Feel the heat. Hear the roar.
The fever has begun...
There’s a storm rising. Electricity crackles in the air. For Kira Donovan, it’s that time of year again: when the need floods her flesh, when almost any man—the bigger and the stronger the better—will do. For Kira, an animal psychic, the heat is a matter of life and death, and this year it has come at just the right time. Tom Knight, a natural-born predator, has arrived at her isolated Idaho farm—for reasons all his own. . . .
At first Kira isn’t interested in Knight’s motives. She only needs him—his body, his hands, his scent. But soon, through a daze of desire and distrust, Kira discovers Knight’s world—the world of a covert operative, one man among dozens of secret agents waging an astonishing global war. Knight’s mission is to bring Kira—kicking and screaming if necessary—into the Agency for Covert Rare Operatives and harness her extraordinary gift. He never expected the powerful emotions she would ignite in him, or the fierce desire to keep her safe from harm. For as darkness gathers around them, Kira is feeling the heat once again, leading them both on a wild ride of delicious thrills . . . and terror beyond imagining.
Related collections and offers
About the Author
Read an Excerpt
TUESDAY 4 P.M. MST
Kira Donovan would be dead by now if Ender needed her to be, another victim of his steady hand and expert marksmanship, which were part random gift of nature and part honed by years of training.
He lay in familiar sniper position, on his stomach on the broad, grassy slope overlooking the farm, mentally lining up one perfect shot after another as the woman he'd been sent to persuade walked in and out of the dilapidated barn without a care in the world.
The woman born as Charity Connelly was going to require a hell of a lot of training to bring her up to spec. And she was going to have to stop wearing those shorts and T-shirts that showed off too much tanned, curvy flesh too, because that was much too distracting for everyone involved. Ms. Freakin' Doolittle and her merry band of animals were going to have a rude awakening.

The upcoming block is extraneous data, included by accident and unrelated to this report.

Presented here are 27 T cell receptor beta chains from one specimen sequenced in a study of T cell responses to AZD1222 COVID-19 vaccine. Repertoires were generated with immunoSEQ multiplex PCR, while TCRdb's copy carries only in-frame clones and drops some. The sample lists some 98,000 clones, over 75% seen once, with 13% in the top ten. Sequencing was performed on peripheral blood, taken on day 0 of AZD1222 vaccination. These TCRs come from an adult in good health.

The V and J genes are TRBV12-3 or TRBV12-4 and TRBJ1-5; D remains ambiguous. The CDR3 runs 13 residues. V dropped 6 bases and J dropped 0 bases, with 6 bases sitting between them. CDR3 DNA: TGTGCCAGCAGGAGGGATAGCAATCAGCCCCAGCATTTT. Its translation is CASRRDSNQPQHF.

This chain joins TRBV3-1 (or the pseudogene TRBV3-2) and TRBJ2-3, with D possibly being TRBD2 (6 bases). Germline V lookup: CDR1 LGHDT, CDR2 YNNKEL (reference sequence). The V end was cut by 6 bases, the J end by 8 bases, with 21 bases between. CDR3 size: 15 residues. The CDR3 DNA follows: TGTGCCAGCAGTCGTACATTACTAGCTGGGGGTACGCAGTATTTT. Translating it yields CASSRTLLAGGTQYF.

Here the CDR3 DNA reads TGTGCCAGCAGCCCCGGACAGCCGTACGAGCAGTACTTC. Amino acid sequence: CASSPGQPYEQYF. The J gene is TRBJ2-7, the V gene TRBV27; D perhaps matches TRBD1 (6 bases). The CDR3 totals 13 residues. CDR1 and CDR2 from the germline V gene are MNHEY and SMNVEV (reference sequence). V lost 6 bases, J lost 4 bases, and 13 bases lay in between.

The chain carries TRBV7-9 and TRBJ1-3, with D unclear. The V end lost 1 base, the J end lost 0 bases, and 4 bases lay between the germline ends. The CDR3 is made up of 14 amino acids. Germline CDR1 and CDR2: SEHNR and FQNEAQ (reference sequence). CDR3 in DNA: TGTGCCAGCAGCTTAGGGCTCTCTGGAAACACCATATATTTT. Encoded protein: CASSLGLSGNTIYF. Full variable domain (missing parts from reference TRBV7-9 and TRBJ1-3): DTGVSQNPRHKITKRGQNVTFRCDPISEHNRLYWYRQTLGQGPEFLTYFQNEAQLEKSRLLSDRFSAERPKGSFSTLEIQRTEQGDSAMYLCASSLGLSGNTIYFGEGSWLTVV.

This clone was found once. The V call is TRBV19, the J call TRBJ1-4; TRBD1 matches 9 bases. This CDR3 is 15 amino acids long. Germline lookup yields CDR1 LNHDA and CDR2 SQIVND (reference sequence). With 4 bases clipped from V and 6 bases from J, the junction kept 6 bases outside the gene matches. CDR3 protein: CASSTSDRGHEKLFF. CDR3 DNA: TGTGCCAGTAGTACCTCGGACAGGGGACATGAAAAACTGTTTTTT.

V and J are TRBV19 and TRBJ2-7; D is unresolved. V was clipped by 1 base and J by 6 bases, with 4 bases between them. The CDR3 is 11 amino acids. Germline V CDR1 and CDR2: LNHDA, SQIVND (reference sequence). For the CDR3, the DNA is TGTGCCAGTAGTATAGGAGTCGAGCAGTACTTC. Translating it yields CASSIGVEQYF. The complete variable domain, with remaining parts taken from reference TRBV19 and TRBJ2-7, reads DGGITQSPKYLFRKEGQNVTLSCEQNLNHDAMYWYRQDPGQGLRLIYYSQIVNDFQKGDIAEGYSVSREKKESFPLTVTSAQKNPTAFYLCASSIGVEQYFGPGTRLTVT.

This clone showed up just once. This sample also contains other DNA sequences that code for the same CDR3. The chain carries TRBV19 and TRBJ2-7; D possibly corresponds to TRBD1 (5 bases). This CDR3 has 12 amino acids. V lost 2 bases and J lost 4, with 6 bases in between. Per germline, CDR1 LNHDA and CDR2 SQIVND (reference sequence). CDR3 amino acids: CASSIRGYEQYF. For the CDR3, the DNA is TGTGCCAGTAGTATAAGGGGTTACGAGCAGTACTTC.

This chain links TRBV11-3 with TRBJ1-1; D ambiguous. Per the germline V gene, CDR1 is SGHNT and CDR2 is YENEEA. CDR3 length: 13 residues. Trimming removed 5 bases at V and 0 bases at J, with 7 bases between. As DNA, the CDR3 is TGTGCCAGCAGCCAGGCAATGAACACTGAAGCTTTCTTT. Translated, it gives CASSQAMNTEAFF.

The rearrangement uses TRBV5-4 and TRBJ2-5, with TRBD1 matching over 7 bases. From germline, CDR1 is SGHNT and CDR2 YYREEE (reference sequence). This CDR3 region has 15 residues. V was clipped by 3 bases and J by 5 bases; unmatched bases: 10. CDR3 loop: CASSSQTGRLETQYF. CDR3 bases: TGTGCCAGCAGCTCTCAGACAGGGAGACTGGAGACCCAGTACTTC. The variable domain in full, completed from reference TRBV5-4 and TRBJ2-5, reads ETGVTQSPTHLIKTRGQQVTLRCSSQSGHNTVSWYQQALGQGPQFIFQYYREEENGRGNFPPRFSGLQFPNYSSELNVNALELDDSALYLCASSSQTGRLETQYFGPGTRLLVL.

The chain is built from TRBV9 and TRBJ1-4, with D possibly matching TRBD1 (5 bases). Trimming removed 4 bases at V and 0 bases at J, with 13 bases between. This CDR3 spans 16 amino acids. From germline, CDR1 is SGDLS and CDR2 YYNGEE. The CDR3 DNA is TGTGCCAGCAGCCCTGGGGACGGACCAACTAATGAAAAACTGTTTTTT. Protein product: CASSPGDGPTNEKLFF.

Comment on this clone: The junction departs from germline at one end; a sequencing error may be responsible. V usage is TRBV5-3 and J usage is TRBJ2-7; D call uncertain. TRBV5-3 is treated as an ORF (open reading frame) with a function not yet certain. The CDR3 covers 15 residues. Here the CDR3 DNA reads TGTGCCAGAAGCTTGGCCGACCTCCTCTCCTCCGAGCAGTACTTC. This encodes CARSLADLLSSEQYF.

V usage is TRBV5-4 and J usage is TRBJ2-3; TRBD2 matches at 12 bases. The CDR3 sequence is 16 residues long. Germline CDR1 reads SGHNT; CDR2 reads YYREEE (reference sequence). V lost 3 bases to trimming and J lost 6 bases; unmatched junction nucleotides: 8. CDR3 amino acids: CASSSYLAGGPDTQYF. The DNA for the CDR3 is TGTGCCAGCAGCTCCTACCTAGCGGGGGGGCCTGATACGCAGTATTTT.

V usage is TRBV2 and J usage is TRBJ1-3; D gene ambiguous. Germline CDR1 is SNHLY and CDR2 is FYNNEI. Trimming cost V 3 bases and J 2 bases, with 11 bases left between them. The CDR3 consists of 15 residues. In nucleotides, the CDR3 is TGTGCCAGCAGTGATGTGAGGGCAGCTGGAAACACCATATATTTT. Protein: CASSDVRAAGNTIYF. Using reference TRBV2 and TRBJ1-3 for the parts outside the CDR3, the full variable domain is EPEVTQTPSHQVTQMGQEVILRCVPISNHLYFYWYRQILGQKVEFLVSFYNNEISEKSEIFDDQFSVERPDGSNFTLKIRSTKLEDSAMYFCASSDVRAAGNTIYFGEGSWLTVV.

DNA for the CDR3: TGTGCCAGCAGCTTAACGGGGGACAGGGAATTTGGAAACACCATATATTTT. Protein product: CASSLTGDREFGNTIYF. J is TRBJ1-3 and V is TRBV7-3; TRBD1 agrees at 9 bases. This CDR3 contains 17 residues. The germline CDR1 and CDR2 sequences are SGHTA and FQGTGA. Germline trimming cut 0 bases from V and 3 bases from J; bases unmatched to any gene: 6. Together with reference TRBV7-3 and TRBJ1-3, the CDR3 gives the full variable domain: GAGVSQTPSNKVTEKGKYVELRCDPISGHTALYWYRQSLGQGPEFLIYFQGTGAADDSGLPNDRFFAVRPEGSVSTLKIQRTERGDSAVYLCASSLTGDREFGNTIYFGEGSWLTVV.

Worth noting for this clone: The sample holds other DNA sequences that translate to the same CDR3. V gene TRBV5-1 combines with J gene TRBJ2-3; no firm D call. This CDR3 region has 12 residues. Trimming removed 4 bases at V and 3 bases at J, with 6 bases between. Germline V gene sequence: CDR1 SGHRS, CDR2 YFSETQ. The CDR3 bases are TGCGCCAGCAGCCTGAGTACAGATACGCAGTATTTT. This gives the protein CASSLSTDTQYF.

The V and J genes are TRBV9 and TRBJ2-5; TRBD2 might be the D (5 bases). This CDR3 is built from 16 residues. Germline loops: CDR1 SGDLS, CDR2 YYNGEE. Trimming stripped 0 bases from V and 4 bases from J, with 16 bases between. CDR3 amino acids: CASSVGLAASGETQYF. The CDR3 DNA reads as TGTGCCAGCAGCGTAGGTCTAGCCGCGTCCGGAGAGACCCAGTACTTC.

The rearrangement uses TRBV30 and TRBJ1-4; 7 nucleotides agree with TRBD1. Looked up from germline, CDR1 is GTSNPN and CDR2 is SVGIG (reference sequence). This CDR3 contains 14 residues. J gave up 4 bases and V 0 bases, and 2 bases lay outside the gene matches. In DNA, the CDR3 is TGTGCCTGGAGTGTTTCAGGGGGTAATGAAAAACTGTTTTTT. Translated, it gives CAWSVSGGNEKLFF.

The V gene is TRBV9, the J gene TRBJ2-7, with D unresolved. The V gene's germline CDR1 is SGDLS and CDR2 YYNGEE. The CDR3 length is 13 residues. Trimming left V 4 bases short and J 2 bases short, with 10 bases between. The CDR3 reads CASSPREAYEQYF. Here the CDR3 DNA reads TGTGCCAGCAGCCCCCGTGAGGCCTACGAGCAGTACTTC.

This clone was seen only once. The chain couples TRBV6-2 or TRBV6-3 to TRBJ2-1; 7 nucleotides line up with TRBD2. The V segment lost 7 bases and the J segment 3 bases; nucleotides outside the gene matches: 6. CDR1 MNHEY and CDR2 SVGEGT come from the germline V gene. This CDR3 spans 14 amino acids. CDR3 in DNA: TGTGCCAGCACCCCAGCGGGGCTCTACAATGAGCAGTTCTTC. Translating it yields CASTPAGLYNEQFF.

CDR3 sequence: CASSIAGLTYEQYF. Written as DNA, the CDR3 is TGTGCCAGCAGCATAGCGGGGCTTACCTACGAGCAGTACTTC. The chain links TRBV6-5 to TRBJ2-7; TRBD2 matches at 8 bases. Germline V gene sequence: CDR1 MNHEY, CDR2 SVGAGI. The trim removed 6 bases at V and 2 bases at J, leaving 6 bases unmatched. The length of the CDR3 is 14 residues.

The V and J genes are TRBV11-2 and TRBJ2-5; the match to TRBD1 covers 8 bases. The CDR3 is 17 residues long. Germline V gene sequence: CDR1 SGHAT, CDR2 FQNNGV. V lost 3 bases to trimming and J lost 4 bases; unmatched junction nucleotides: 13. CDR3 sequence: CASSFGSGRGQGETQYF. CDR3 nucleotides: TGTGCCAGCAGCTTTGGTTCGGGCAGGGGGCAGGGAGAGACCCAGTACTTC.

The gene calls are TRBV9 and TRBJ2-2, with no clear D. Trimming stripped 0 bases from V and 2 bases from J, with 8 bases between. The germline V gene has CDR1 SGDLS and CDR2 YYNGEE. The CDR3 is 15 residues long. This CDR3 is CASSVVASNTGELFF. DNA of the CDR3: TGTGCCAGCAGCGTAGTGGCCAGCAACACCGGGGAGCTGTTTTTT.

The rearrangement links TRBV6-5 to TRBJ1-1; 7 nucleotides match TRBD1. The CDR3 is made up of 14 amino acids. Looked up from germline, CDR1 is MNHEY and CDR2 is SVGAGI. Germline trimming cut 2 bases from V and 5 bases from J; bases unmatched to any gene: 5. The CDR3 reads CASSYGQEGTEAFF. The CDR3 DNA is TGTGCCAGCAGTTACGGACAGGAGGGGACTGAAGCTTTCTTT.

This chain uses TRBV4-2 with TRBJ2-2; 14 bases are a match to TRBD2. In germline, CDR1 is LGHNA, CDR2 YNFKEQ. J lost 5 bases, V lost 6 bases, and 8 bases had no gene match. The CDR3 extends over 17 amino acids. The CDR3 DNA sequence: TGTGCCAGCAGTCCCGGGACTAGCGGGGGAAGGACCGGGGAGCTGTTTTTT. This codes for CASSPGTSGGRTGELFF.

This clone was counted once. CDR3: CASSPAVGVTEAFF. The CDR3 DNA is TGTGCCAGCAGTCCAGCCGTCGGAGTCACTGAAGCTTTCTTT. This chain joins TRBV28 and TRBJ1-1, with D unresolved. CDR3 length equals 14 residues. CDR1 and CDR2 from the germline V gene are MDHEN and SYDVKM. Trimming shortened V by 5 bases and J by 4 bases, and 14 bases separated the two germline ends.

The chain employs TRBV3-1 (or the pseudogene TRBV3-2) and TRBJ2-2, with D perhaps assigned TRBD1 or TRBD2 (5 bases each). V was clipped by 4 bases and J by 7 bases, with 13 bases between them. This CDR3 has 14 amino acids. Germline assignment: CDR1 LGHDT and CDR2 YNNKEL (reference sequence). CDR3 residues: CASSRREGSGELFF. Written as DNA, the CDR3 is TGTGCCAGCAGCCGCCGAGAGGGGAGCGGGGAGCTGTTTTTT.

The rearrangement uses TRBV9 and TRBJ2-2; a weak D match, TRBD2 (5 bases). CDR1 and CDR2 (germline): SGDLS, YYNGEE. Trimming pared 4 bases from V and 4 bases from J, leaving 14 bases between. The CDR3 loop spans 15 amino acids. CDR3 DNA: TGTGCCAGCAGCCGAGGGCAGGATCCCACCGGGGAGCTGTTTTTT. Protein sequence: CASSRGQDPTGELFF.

He sighed, put his forehead down against the cool earth and breathed in the scent of nature that always seemed to be a part of him, no matter how hard he'd tried to get away. And even though he so didn't want this assignment, he was here, and he had a job to do. And his jobs always got done.
Speaking of done, what hadn't been was the beautiful woman he'd picked up last night, someone who shared his tastes in bed and his penchant for no-strings relationships. That had to be the real reason for his hard-on.
They'd just gotten to the handcuffs portion of the evening when he'd received the call from work, something he couldn't ignore. And when Dev, the head of the Agency for Covert Rare Operatives that employed him, and Ken, his direct supervisor, had laid out the plan to him, which meant taking the red-eye from the Catskills, New York, compound to bumble-fuck Idaho, Ender had just shaken his head in a combination of irritation and no-fucking-way.
"Why me?" he'd asked when he arrived at Dev's office. Because he'd worked for five years as one of their top Convincers, the guy who brought home the big catches. He liked being able to go in and pick off the men and women who'd already been briefed to some degree about the agency's dealing in Special Ops of a very different kind, was always prepared for one of these rare-ability types to go off the deep end, but never had much more than a casual, passing acquaintance with them.
He did not want to be one of the people who actually had to recruit the talent.
"You've got patience," Ken said.
He snorted. "Patience when I'm waiting for the right shot, yes. My patience where new recruits are concerned is severely limited, and if you mean patience where women are concerned—well, I just went from bad to worse."
"You've got the background for the cover. You grew up on a farm," Ken continued.
"Shit," he'd muttered, because he'd put his shit-kickers away when he left the farm, and the horse, when he was sixteen, and never looked back. Hitched around the country for a year doing odd jobs, whatever he could get his hands on—same went for women—and finally, when he hit seventeen and got his GED, he hit the nearest recruiting office. He wanted different—college—something. And the Army had given him that, Delta Force and Covert Ops even more. His parents had given consent, grateful that he'd finally called to tell them he was still alive.
He finally appealed to the head of ACRO. "Come on, Dev. You've got plenty of other guys who could handle this one—guys whose job it is to do this. What the hell do you need my talents for so early in the game?"
Dev had smiled, and with his usual straightforwardness, simply said, "Because if she can't be convinced to join us within forty-eight hours, you're going to have to kill her."
Ender had grabbed the file and left the office without another word. Ken hadn't wanted a trail—needed a quick in and out because of the target's highly specialized and unforeseen increasingly urgent needs, and the fewer people seen on and around the farm, the better. So it was good-bye Ender and hello Tom Knight for the next forty-eight hours.